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Listen to Me on The Harvard Lunch Club Podcast

I’m putting together the studio equipment I need to do my own podcasting and livestreaming. But in the meantime you can hear me on the Harvard Lunch Club podcast.

Several people have asked why I’m trying to do my own engineering for my podcasting studio. I could hire someone who knows how to do this stuff and be done with it tomorrow, as opposed to my current process that has taken months and had lots of failed starts. I’m doing it this way to augment what I call my Talent Stack. Every time I add a new talent to my existing inventory it makes me more valuable. I’m an autodidact, so I enjoy figuring out new stuff on my own, even if it takes far longer. I remember it better that way.

When I’m done building out my podcast studio in my home I will have learned a lot about proper audio, lighting, and video streaming. And that means someday I will be in a position to know if one of my future ideas – or someone else’s idea in this realm – is feasible or not. Every talent you add to your stack allows you to see farther into the future.

How did I predict that Trump would win when most others thought it impossible? That’s because my talent stack includes hypnosis, persuasion, branding, and business strategy. I could see Trump’s potential in ways that others could not.

Likewise, my new knowledge of video streaming, lighting, and audio capture are likely to inform lots of my future projects. I’ll know ahead of time what kinds of ideas are easy to execute and which ones are not. It will be like seeing into the future a little bit farther than people who don’t have those same skills.

And what about all of of the minor celebrities of my kind who would like to do podcasting but can’t figure out the equipment side of it? I won’t be competing against them for attention. My Talent Stack will give me an advantage. Every talent you acquire makes you unique. If you pick the right combination of talents you can be both unique and economically valuable. And you can see into the future.

I’m hearing from people who have augmented their Talent Stacks after reading my book. Strategy-wise, that is probably the single most important thing you can do for your career.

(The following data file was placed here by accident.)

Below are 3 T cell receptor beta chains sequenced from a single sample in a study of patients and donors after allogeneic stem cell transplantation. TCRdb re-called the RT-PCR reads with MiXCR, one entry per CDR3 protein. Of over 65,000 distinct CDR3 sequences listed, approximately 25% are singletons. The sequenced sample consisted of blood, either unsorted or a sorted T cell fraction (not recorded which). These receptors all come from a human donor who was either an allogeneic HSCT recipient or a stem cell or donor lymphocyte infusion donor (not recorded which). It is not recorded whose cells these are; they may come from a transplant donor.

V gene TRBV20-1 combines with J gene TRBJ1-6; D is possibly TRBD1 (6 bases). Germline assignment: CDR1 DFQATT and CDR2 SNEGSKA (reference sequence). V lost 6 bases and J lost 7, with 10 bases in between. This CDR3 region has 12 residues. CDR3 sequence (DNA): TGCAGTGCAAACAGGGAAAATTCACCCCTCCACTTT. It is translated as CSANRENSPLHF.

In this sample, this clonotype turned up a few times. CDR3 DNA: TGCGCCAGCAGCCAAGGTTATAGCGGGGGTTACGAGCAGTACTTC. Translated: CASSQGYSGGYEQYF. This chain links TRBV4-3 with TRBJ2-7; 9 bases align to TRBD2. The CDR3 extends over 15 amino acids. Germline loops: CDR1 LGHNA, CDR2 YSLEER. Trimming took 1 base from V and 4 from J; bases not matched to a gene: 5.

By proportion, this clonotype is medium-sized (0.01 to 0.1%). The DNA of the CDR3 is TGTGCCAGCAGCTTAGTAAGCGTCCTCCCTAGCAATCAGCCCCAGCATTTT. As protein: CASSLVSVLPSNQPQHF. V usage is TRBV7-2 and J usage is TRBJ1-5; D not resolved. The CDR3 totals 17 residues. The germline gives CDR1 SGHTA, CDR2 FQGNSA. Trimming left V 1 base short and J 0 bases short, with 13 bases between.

If I seem extra busy this month it’s because I’m writing a book, working on my startup that just launched, and building a podcasting studio on top of my normal workload.

The Kristina Talent Stack

Over the past eighteen months or so my girlfriend Kristina Basham grew her Instagram following from zero to 2.5 million followers. She adds about 10,000 new followers per day.

That’s ten thousand new followers per day.

You might think this kind of accomplishment is easy for her because of her extraordinary attractiveness. Sure, that helps. But there are lots of attractive women on Instagram – most of them showing more skin than Kristina – and almost none of them are adding followers at Kristina’s rate. There’s a reason for that. I call it the Talent Stack.

The idea of a talent stack is that you can combine ordinary skills until you have enough of the right kind to be extraordinary. You don’t have to be the best in the world at any one thing. All you need to succeed is to be good at a number of skills that fit well together.

For example, I’m not much of an artist, not much of a business expert, and my writing skills are mostly self-taught. I’m funny, but not the funniest person in my town. The reason I can succeed without any world-class skills is that my talent stack is so well-designed. (That’s intentional, by the way.)